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Top 10 Memorable 500 Days of Summer Moments

VO: Phoebe de Jeu WRITTEN BY: Garrett Alden
Even after almost 10 years, these 500 Days of Summer moments never grow old. It’s a comedy with romance, but don’t call it a romantic comedy. Let’s revisit the best scenes from this genre-bending film. MsMojo ranks the best 500 Days of Summer moments. What’s your favorite 500 Days of Summer scene? Let us know in the comments!
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It’s a comedy with romance, but don’t call it a romantic comedy! Welcome to MsMojo and today we’ll be counting down our picks for the Top 10 “(500) Days of Summer” Moments.

For this list, we’ll be looking at some of the best moments from the genre-bending film “(500) Days of Summer.”

#10: The Introduction


Arguably the most important scene in the movie, the introduction is narrated by an unseen, omniscient narrator who describes the two main characters’ backstories and helps establish that, despite being a “story of boy meets girl,” “(500) Days of Summer” is not in fact a love story. A similar warning is echoed to Tom by Summer herself later in the film, that she’s not looking for a relationship. But Tom, and many viewers, ignore this warning; hoping against hope that “true love” will win out, because that’s the way movies play out. But real life rarely follows the same path...

#9: The Summer Effect


“(500) Days of Summer” features several unconventionally presented scenes and this is the first of those that merits discussion. Displayed in black and white, this scene features the narrator explaining Summer herself in a somewhat clinical manner, detailing her body type, but also citing instances that indicate that she’s empirically attractive and magnetic, with her appearance causing double takes and her interests sparking interests from those around her. Because of the way its presented, the audience, like Tom, finds it completely natural to fall for Summer. After all – the evidence and argument are convincing.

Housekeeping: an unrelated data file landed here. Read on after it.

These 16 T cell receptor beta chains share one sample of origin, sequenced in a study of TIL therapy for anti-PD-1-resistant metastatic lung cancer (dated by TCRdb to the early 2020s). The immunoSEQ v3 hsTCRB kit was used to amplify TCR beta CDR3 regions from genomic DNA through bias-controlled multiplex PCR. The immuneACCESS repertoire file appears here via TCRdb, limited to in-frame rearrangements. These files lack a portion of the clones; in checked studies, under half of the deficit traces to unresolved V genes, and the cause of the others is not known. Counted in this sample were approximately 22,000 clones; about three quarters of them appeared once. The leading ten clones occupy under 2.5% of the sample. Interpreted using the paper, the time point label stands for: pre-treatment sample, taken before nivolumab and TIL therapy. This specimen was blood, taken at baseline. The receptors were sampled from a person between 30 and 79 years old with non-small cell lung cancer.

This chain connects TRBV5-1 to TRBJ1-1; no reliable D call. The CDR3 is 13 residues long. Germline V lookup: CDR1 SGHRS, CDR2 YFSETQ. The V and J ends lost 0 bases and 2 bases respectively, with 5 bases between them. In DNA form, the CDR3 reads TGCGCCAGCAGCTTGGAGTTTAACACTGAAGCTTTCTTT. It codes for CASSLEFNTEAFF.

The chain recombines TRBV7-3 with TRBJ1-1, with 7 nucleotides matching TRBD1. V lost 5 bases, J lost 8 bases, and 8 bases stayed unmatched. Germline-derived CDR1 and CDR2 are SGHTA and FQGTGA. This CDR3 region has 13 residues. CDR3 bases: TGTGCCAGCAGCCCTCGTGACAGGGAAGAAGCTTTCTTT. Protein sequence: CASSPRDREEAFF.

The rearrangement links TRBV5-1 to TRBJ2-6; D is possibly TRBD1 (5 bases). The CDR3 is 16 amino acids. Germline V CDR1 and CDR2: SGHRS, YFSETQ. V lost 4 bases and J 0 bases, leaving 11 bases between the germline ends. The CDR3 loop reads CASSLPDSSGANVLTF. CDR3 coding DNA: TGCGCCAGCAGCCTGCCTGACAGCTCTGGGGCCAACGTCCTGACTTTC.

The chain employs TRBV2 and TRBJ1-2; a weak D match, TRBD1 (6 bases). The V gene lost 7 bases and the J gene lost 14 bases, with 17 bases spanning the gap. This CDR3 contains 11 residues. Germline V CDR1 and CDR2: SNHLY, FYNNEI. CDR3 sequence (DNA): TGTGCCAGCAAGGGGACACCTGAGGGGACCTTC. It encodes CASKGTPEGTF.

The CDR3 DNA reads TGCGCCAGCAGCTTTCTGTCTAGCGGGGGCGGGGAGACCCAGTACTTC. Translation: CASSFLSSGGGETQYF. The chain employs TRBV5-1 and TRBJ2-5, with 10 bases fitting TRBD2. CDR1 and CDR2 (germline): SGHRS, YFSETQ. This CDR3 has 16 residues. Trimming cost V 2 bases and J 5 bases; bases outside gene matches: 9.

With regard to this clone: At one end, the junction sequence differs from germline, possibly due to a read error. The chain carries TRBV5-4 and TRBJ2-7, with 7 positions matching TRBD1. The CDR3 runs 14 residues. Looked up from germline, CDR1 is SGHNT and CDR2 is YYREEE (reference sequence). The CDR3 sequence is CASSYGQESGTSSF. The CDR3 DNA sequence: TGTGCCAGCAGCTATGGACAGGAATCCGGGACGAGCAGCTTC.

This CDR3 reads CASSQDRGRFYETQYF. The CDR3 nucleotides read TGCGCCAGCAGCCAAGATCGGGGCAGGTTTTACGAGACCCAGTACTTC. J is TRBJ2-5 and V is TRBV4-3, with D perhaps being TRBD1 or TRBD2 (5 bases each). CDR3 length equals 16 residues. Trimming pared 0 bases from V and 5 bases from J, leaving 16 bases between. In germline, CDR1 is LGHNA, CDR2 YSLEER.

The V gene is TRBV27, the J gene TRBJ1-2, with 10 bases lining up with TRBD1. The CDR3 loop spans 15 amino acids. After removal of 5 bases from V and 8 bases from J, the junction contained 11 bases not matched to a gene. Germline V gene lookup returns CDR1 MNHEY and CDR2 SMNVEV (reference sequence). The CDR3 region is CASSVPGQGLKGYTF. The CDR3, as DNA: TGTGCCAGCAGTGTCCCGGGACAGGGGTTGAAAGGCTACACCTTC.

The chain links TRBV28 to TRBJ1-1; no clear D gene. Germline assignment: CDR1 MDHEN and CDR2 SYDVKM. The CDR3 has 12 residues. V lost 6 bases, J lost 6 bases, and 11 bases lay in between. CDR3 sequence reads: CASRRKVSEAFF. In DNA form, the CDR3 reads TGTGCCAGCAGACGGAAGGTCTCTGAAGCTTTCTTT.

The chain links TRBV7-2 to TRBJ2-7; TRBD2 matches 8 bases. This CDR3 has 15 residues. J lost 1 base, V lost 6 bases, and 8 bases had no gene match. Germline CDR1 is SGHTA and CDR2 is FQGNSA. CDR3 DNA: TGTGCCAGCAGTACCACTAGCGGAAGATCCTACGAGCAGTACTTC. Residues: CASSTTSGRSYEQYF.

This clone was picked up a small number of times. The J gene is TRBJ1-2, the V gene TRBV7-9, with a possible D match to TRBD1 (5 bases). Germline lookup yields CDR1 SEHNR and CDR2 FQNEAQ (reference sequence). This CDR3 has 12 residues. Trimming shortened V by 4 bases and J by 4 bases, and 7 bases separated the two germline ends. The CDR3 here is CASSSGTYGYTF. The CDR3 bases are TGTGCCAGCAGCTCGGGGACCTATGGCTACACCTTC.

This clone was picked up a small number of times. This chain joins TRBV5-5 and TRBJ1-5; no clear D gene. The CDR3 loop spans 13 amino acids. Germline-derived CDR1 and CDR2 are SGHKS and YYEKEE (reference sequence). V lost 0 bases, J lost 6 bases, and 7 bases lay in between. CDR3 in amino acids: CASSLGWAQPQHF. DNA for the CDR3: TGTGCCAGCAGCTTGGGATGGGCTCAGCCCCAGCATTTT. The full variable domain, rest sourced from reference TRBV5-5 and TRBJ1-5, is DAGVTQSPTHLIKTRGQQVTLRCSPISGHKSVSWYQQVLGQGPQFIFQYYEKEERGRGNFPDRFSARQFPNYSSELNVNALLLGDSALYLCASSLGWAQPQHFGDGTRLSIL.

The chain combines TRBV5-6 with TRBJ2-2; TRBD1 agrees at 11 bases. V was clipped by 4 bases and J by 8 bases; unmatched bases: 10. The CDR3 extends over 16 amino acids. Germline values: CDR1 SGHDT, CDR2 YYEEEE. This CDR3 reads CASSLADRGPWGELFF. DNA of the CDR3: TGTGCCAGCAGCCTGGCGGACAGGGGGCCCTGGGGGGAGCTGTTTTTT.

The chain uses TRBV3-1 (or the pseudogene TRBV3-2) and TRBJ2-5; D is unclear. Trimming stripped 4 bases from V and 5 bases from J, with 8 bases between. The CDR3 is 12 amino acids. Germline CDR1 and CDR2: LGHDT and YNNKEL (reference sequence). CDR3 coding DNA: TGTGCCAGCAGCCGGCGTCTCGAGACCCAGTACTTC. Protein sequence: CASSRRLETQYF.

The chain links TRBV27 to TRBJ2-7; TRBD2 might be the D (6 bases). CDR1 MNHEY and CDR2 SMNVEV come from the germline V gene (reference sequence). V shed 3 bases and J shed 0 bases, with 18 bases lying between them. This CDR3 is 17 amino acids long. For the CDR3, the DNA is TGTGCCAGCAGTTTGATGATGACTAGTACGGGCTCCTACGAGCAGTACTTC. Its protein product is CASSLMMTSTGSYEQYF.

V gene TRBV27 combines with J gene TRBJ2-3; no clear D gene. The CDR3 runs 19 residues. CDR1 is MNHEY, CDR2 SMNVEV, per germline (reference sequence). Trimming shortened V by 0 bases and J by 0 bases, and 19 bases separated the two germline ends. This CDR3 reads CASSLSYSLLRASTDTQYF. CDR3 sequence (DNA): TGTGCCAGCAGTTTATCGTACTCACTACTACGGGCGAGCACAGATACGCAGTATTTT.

#8: The Game


There’s something about using the clinical terms for genitalia that makes most people distinctly uncomfortable, and it’s this awkwardness that makes this scene so hilarious. Tom and Summer are in the park and Summer challenges Tom to play “the penis game,” wherein they both say the word “penis” progressively louder until one of them gets too embarrassed to continue. Although Tom backs out and tries to shush Summer, she concludes the scene by shouting it at the top her lungs, punctuating a sweet, if incredibly funny – if somewhat juvenile – scene.

#7: Autumn


The film’s ending sees Tom trying to turn his life around after his break up with Summer, including going to job interviews at architecture firms. At one interview, he meets a woman who shares his love for a particular spot in the city, so he asks her out on a date. When he learns her name is Autumn, Tom gives a knowing look to the camera. Although the narrator tries to assure the audience that Tom has learned from his experience with Summer; that he no longer ascribes coincidences to fate, the question of whether Autumn is “the one” for Tom, or his next failed romance, is left open-ended.

#6: Love vs Hate


Okay, technically this is two scenes, but they’re such incredible mirrors of one another that they can’t be talked about separately. In the first, Tom discusses everything he loves about Summer with a friend, down to many of the small things about her appearance and behavior. Later, in a scene after they’ve broken up, Tom lists the same things he once loved about Summer as the things he now hates about her. The fine line between love and hate has rarely been so well illustrated and ending the scene with Tom’s outburst on a bus when he hears a song that reminds him of Summer just makes it that much more funny.